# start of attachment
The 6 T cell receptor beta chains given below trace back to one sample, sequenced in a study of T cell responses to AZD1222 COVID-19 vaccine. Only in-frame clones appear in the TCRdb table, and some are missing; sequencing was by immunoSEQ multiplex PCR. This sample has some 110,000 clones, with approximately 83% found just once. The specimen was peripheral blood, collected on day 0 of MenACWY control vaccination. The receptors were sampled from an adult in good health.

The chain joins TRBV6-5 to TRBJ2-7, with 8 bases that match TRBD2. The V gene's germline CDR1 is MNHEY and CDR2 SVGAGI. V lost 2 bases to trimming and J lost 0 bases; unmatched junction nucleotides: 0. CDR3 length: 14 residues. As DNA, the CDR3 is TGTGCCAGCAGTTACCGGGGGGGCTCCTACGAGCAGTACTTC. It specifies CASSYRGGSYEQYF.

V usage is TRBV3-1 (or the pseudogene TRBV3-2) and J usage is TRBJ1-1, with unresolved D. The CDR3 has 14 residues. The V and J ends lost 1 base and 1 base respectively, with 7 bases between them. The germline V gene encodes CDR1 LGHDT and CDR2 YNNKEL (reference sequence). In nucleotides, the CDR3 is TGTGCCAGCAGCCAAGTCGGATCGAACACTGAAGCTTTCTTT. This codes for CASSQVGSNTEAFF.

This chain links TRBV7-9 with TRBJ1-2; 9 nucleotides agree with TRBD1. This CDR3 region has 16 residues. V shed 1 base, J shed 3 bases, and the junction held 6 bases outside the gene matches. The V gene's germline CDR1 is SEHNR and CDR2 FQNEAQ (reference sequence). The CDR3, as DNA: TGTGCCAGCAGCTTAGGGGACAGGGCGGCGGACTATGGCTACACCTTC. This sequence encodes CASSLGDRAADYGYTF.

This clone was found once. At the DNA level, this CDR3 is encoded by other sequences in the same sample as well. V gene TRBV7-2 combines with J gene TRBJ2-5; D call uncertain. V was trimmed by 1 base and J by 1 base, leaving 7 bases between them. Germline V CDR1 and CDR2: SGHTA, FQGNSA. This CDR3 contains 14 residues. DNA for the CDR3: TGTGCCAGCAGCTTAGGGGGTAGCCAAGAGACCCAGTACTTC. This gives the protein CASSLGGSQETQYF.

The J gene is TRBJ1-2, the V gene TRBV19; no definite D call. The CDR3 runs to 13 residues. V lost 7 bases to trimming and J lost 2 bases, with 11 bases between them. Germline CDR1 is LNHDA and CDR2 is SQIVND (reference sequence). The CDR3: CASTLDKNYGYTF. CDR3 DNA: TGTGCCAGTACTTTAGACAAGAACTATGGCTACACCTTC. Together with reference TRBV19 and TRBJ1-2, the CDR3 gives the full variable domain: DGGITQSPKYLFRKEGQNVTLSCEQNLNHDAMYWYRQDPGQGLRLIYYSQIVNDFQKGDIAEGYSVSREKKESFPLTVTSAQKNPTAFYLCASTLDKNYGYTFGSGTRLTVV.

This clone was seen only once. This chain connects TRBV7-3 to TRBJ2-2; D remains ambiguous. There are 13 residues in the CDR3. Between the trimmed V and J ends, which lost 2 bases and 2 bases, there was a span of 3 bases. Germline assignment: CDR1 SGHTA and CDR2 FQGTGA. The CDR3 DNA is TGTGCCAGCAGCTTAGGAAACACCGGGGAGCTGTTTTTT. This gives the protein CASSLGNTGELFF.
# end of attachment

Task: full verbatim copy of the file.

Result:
The 6 T cell receptor beta chains given below trace back to one sample, sequenced in a study of T cell responses to AZD1222 COVID-19 vaccine. Only in-frame clones appear in the TCRdb table, and some are missing; sequencing was by immunoSEQ multiplex PCR. This sample has some 110,000 clones, with approximately 83% found just once. The specimen was peripheral blood, collected on day 0 of MenACWY control vaccination. The receptors were sampled from an adult in good health.

The chain joins TRBV6-5 to TRBJ2-7, with 8 bases that match TRBD2. The V gene's germline CDR1 is MNHEY and CDR2 SVGAGI. V lost 2 bases to trimming and J lost 0 bases; unmatched junction nucleotides: 0. CDR3 length: 14 residues. As DNA, the CDR3 is TGTGCCAGCAGTTACCGGGGGGGCTCCTACGAGCAGTACTTC. It specifies CASSYRGGSYEQYF.

V usage is TRBV3-1 (or the pseudogene TRBV3-2) and J usage is TRBJ1-1, with unresolved D. The CDR3 has 14 residues. The V and J ends lost 1 base and 1 base respectively, with 7 bases between them. The germline V gene encodes CDR1 LGHDT and CDR2 YNNKEL (reference sequence). In nucleotides, the CDR3 is TGTGCCAGCAGCCAAGTCGGATCGAACACTGAAGCTTTCTTT. This codes for CASSQVGSNTEAFF.

This chain links TRBV7-9 with TRBJ1-2; 9 nucleotides agree with TRBD1. This CDR3 region has 16 residues. V shed 1 base, J shed 3 bases, and the junction held 6 bases outside the gene matches. The V gene's germline CDR1 is SEHNR and CDR2 FQNEAQ (reference sequence). The CDR3, as DNA: TGTGCCAGCAGCTTAGGGGACAGGGCGGCGGACTATGGCTACACCTTC. This sequence encodes CASSLGDRAADYGYTF.

This clone was found once. At the DNA level, this CDR3 is encoded by other sequences in the same sample as well. V gene TRBV7-2 combines with J gene TRBJ2-5; D call uncertain. V was trimmed by 1 base and J by 1 base, leaving 7 bases between them. Germline V CDR1 and CDR2: SGHTA, FQGNSA. This CDR3 contains 14 residues. DNA for the CDR3: TGTGCCAGCAGCTTAGGGGGTAGCCAAGAGACCCAGTACTTC. This gives the protein CASSLGGSQETQYF.

The J gene is TRBJ1-2, the V gene TRBV19; no definite D call. The CDR3 runs to 13 residues. V lost 7 bases to trimming and J lost 2 bases, with 11 bases between them. Germline CDR1 is LNHDA and CDR2 is SQIVND (reference sequence). The CDR3: CASTLDKNYGYTF. CDR3 DNA: TGTGCCAGTACTTTAGACAAGAACTATGGCTACACCTTC. Together with reference TRBV19 and TRBJ1-2, the CDR3 gives the full variable domain: DGGITQSPKYLFRKEGQNVTLSCEQNLNHDAMYWYRQDPGQGLRLIYYSQIVNDFQKGDIAEGYSVSREKKESFPLTVTSAQKNPTAFYLCASTLDKNYGYTFGSGTRLTVV.

This clone was seen only once. This chain connects TRBV7-3 to TRBJ2-2; D remains ambiguous. There are 13 residues in the CDR3. Between the trimmed V and J ends, which lost 2 bases and 2 bases, there was a span of 3 bases. Germline assignment: CDR1 SGHTA and CDR2 FQGTGA. The CDR3 DNA is TGTGCCAGCAGCTTAGGAAACACCGGGGAGCTGTTTTTT. This gives the protein CASSLGNTGELFF.